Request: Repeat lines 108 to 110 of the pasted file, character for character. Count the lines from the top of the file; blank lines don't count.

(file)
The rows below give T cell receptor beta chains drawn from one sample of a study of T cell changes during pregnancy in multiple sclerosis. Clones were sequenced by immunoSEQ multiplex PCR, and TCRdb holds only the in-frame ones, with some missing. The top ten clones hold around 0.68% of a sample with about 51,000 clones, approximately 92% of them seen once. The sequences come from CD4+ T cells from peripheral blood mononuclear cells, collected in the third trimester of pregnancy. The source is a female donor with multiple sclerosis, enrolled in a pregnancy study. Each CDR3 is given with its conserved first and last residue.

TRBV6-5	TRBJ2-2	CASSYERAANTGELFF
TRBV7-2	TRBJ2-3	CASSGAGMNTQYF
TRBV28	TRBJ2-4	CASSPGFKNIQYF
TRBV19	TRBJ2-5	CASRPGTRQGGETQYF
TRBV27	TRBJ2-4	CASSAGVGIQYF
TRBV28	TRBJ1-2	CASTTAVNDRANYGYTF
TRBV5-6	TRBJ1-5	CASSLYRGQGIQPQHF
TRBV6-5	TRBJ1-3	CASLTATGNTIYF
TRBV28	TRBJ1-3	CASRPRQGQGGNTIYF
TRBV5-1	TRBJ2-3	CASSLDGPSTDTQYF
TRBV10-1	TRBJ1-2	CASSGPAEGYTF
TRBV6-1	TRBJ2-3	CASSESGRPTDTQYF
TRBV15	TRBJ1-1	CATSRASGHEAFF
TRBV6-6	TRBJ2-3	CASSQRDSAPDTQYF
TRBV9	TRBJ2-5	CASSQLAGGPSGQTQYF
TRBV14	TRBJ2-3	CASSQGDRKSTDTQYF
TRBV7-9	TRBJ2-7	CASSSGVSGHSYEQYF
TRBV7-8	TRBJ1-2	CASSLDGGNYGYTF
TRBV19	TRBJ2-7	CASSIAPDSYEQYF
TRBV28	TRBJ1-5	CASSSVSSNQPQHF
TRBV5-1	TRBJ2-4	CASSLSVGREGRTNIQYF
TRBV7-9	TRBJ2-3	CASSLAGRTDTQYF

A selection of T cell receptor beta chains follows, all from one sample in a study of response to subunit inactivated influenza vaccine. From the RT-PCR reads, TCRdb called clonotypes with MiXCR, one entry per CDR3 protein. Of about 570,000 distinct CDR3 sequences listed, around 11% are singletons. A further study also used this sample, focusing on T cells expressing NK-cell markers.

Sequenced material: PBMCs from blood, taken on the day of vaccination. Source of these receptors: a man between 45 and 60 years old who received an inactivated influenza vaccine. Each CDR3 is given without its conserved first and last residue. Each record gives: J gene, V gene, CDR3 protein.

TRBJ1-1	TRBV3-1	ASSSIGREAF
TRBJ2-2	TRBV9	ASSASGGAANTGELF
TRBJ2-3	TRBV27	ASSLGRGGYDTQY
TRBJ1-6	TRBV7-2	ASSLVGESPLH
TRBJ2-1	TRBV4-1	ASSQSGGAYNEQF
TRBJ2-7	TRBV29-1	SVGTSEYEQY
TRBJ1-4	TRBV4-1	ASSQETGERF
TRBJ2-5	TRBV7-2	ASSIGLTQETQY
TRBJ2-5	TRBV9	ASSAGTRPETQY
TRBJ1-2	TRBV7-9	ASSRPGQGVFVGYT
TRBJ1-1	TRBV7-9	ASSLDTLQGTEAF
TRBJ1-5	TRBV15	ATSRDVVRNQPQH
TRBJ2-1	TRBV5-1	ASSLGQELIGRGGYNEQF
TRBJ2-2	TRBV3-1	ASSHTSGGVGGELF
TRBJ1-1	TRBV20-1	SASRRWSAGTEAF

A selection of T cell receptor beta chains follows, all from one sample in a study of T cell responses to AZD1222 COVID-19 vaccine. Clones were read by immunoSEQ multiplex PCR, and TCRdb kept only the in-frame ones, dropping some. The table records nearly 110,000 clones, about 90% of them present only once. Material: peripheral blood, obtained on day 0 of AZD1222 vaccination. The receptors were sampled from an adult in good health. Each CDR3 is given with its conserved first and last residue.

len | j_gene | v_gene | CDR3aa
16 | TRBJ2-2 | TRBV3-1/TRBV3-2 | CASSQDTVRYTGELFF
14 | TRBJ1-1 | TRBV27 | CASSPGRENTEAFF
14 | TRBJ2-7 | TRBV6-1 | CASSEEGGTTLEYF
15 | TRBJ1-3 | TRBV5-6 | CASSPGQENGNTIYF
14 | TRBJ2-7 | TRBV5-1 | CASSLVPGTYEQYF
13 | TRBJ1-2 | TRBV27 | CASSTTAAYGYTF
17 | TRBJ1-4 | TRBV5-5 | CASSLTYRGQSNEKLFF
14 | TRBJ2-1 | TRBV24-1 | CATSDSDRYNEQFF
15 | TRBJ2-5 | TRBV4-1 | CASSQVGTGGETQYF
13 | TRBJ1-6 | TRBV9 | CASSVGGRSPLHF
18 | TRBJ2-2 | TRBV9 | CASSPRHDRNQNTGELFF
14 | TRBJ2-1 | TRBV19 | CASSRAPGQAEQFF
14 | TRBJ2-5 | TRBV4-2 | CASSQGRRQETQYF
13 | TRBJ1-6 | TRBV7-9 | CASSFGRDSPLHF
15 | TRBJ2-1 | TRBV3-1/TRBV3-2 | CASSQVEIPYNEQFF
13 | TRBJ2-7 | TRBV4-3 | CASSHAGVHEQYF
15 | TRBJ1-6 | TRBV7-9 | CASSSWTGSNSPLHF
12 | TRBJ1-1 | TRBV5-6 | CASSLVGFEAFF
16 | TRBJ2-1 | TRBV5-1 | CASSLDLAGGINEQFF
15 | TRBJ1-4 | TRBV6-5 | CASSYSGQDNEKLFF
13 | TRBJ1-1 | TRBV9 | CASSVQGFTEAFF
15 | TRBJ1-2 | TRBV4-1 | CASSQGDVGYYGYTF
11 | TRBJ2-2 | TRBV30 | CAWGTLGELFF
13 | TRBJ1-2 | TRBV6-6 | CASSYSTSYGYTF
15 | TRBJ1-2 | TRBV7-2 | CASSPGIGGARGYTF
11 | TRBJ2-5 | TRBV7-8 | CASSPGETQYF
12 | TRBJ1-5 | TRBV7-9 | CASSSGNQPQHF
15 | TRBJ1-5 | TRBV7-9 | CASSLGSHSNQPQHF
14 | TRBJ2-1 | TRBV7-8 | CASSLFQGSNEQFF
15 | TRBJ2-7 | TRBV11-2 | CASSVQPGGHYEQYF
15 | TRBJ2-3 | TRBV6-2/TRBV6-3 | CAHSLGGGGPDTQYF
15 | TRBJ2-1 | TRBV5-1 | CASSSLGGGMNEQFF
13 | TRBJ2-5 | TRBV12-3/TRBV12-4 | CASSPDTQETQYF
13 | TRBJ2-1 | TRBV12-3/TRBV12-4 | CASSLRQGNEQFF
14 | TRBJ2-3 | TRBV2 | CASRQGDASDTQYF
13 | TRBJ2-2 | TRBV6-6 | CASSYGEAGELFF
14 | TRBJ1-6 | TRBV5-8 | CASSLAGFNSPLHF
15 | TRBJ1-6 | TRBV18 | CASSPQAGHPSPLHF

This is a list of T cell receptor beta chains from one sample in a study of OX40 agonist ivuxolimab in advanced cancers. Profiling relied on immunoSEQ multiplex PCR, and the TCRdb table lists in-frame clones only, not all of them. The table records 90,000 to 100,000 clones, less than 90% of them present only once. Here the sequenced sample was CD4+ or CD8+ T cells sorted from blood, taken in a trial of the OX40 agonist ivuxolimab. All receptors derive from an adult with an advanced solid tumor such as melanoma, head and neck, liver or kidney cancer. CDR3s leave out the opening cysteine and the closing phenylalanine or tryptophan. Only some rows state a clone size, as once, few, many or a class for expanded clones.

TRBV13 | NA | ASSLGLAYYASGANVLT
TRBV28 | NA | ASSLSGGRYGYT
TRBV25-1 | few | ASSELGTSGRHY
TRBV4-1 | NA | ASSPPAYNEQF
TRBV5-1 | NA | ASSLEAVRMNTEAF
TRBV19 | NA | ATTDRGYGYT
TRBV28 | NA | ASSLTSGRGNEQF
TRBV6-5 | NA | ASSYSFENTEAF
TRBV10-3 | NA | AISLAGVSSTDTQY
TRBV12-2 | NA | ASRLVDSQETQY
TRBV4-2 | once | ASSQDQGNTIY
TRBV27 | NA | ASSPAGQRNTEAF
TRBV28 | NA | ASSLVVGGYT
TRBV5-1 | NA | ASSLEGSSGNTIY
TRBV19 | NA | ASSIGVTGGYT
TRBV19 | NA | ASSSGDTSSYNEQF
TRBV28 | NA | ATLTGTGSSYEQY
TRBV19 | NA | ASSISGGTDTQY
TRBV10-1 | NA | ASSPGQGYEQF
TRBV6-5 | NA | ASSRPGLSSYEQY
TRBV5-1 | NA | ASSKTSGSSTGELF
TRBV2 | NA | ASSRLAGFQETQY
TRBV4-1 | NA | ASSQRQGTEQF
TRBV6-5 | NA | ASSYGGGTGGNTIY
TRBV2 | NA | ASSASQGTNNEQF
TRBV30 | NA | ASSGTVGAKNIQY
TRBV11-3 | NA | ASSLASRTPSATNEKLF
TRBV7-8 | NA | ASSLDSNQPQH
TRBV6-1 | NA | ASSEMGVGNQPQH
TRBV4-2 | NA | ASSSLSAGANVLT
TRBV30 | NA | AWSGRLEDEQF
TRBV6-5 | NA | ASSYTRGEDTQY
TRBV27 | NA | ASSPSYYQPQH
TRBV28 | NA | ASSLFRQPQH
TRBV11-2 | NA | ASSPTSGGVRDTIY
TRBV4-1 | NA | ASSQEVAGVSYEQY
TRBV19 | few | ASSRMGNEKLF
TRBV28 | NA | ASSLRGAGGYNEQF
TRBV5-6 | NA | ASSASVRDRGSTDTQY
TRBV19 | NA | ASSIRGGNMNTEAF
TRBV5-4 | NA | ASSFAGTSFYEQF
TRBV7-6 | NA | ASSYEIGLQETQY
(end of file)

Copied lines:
TRBV11-3 | NA | ASSLASRTPSATNEKLF
TRBV7-8 | NA | ASSLDSNQPQH
TRBV6-1 | NA | ASSEMGVGNQPQH